In 2013, the Swiss National Science Foundation (SNSF) invested CHF 819 million in basic research, the highest amount to date. Compared to the previous year, this represents an increase of 8%.
As stated in the latest annual report, the SNSF approved more than 3400 research proposals to the tune of CHF 819 million. Compared to the previous year, this corresponds to an increase of CHF 64 million or 8% (2012: CHF 755 million). The additional funds were mainly invested in long-term medical studies, research infrastructures and the promotion of young scientists.
As in the previous years, biology and medicine received the largest share of the approved funding, namely 40%. Mathematics, natural and engineering sciences received 33% and the humanities and social sciences 27%.
Stable number of applications
In 2013, the SNSF invested more than half of its funds – CHF 416 million – in project funding, its main funding scheme. This money will enable scores of researchers to realise their projects. Between 2005 and 2011, the number of applications in project funding increased continually, namely by 37% in total. In the past two years, the numbers have remained high but stable.
Commitment to young Researchers
In 2013, the SNSF funded a total of 4500 doctoral students and 2500 postdocs via projects and programmes. In addition, it made available CHF 180 million for career funding schemes, thus supporting 1100 young researchers who aim to pursue an academic career.
"We must persuade young talents to become researchers and ensure that the conditions for them are right," says Martin Vetterli, President of the National Research Council. In 2013, the SNSF implemented various measures aimed at improving conditions for young researchers in Switzerland. These included return grants in the case of fellowships abroad, family support measures and a 7% increase in the salaries of doctoral students.
"The SNSF can look back on a very successful year, but a lot remains to be done, particularly with regard to the promotion of young researchers," Vetterli sums up. The SNSF will therefore give great weight to the promotion of young researchers in its forthcoming multi-year programme, which is currently in preparation.
The Swiss National Science Foundation (SNSF)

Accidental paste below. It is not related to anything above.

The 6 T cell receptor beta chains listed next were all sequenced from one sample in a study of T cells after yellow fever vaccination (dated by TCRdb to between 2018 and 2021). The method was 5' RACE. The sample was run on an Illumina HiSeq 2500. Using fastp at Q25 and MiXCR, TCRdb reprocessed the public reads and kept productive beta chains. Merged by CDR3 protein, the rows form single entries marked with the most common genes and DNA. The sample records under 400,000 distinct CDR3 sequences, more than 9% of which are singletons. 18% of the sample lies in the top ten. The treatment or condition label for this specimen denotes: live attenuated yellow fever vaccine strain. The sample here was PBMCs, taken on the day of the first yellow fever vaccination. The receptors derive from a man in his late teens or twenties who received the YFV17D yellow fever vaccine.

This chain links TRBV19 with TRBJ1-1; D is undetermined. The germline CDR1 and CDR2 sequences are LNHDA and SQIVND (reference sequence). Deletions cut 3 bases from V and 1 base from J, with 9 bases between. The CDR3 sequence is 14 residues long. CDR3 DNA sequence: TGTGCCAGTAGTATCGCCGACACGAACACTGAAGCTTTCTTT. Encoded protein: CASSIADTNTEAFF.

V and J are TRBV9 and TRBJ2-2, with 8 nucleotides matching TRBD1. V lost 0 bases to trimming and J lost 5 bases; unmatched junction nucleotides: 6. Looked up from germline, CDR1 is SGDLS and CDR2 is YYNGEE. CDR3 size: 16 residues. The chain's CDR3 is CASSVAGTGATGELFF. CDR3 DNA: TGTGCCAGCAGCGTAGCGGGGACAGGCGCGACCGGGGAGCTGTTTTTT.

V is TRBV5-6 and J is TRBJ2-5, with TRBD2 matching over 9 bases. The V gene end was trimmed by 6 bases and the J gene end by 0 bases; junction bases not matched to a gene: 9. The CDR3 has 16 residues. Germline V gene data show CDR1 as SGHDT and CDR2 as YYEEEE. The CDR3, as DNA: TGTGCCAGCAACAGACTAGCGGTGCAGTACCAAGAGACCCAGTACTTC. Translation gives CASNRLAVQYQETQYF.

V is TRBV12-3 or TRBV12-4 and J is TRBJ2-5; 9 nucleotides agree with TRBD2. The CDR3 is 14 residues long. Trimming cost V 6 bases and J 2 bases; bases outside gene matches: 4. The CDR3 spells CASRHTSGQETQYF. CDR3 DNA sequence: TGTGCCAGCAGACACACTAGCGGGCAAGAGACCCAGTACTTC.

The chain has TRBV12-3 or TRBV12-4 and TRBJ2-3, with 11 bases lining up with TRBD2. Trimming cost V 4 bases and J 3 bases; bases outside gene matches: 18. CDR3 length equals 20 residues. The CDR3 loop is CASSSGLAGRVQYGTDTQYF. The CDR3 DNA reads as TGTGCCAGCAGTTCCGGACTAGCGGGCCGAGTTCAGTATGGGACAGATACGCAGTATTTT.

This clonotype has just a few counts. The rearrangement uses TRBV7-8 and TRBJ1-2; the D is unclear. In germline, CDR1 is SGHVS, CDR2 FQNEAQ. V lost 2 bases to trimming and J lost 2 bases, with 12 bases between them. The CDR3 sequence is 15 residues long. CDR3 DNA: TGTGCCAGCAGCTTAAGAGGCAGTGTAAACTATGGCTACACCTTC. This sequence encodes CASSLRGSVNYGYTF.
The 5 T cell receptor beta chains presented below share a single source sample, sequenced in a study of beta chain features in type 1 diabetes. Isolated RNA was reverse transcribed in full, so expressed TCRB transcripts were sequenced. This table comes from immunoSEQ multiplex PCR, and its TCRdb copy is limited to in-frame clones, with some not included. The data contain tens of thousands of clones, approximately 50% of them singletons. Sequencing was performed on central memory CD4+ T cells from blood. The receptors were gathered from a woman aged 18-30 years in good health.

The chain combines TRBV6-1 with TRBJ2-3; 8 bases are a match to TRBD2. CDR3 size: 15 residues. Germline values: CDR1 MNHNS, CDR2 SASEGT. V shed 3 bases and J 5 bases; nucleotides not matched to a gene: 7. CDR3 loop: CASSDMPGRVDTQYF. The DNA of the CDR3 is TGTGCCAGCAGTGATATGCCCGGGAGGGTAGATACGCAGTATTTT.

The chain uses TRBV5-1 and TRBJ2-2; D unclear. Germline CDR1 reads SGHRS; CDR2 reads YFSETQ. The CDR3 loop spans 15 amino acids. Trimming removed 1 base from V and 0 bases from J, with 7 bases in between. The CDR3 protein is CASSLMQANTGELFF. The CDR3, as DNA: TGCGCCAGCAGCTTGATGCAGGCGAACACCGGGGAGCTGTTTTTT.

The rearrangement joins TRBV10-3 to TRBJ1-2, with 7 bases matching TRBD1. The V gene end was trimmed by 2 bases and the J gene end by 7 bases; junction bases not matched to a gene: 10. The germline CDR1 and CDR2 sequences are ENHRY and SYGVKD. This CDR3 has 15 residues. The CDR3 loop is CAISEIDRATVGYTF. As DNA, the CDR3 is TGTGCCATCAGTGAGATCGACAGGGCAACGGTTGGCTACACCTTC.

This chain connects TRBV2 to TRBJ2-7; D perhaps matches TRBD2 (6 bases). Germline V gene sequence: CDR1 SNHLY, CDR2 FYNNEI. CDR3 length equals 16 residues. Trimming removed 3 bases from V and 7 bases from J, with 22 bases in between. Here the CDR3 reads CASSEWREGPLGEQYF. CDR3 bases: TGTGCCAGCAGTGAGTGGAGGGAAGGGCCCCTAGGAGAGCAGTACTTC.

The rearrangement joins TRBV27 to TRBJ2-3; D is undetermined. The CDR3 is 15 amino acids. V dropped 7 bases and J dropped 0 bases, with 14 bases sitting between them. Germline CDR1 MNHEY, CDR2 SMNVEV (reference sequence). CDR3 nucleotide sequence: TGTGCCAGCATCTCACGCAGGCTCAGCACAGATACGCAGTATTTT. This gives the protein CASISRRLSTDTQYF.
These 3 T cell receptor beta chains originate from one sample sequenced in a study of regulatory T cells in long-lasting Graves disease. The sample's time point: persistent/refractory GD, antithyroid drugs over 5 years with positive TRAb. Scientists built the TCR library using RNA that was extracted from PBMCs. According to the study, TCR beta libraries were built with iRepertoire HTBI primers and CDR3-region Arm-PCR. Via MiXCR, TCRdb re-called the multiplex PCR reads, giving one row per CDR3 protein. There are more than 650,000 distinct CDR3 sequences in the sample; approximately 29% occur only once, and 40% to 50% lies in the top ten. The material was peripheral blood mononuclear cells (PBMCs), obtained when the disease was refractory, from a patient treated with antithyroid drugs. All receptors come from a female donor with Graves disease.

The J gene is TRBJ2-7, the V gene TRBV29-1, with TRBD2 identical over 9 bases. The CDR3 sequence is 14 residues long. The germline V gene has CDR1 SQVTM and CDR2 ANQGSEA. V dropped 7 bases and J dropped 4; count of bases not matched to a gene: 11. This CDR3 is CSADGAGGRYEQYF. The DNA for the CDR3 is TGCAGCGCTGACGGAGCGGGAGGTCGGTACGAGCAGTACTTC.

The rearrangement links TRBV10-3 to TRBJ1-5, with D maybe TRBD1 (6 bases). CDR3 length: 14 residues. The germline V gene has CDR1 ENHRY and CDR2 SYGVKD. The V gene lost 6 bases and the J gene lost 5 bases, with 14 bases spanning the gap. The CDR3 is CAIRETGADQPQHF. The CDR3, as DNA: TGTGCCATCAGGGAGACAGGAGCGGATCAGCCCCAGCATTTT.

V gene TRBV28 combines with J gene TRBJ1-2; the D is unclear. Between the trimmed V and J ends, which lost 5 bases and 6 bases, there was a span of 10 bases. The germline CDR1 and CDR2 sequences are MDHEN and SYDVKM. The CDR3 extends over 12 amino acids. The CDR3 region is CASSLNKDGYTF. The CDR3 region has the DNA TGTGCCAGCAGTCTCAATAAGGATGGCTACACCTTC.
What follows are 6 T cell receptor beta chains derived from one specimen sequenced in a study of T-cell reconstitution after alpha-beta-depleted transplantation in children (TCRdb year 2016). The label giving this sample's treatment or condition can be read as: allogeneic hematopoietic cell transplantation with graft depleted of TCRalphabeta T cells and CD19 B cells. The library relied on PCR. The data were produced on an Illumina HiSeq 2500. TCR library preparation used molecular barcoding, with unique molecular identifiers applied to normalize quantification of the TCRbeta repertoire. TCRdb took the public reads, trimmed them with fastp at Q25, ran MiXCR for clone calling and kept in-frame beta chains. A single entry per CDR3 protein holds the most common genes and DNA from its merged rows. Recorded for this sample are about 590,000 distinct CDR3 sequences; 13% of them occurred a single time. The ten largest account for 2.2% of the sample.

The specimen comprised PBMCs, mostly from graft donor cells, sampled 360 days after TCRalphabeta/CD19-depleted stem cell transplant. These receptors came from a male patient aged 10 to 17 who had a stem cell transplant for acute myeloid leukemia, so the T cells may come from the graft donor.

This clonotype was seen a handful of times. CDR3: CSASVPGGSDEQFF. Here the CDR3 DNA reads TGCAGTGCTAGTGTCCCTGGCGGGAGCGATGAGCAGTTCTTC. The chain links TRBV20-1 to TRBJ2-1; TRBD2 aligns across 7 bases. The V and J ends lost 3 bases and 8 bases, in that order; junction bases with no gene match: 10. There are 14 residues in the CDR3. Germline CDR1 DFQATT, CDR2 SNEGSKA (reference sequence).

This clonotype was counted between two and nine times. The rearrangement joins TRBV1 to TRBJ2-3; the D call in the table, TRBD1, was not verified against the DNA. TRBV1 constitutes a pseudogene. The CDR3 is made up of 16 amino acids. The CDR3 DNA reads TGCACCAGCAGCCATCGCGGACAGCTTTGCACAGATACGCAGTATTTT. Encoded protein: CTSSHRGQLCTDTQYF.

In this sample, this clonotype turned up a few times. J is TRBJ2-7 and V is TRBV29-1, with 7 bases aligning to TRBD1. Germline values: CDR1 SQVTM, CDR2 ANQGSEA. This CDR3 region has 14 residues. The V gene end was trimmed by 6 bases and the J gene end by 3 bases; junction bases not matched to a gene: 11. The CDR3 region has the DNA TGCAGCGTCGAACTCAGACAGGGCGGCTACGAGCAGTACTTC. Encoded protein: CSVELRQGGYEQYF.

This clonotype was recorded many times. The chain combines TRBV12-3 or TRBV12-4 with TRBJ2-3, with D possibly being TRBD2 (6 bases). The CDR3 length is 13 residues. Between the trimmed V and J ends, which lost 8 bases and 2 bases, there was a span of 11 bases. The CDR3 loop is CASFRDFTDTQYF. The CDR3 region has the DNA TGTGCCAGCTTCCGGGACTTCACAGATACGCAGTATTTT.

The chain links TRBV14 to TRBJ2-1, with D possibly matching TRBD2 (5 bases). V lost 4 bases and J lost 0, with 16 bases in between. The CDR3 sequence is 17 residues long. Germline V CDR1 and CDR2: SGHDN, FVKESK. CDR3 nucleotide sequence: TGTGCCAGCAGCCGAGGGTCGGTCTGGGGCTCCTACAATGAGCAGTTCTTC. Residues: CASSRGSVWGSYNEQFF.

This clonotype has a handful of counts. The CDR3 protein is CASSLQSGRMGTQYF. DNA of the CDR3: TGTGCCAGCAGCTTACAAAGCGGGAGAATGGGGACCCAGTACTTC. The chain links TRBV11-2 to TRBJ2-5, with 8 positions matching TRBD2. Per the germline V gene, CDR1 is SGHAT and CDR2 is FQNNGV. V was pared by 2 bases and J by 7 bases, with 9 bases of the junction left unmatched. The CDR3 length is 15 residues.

Every year, the SNSF supports over 3,400 projects involving approximately 14,000 researchers. It is thus Switzerland’s foremost institution in the promotion of scientific research. Its core task is the evaluation of research proposals. By awarding public research money based on a competitive system, the SNSF contributes to the high quality of Swiss research. Mandated by the federal authorities, the SNSF supports all academic disciplines, from history via medicine through to the engineering sciences.
Swiss National Science Foundation
Phone +41 (0)31 308 23 87
Media - Abteilung Kommunikation | idw - Informationsdienst Wissenschaft
Success at leading conference on silicon materials science and technology in Japan
13.12.2018 | IHP - Leibniz-Institut für innovative Mikroelektronik
13.11.2018 | Albert-Ludwigs-Universität Freiburg im Breisgau
What if, instead of turning up the thermostat, you could warm up with high-tech, flexible patches sewn into your clothes - while significantly reducing your...
A widely used diabetes medication combined with an antihypertensive drug specifically inhibits tumor growth – this was discovered by researchers from the University of Basel’s Biozentrum two years ago. In a follow-up study, recently published in “Cell Reports”, the scientists report that this drug cocktail induces cancer cell death by switching off their energy supply.
The widely used anti-diabetes drug metformin not only reduces blood sugar but also has an anti-cancer effect. However, the metformin dose commonly used in the...
A research team from the University of Zurich has developed a new drone that can retract its propeller arms in flight and make itself small to fit through narrow gaps and holes. This is particularly useful when searching for victims of natural disasters.
Inspecting a damaged building after an earthquake or during a fire is exactly the kind of job that human rescuers would like drones to do for them. A flying...
Over the last decade, there has been much excitement about the discovery, recognised by the Nobel Prize in Physics only two years ago, that there are two types...
What if a sensor sensing a thing could be part of the thing itself? Rice University engineers believe they have a two-dimensional solution to do just that.
Rice engineers led by materials scientists Pulickel Ajayan and Jun Lou have developed a method to make atom-flat sensors that seamlessly integrate with devices...
12.12.2018 | Event News
10.12.2018 | Event News
06.12.2018 | Event News
13.12.2018 | Life Sciences
13.12.2018 | Physics and Astronomy
13.12.2018 | Earth Sciences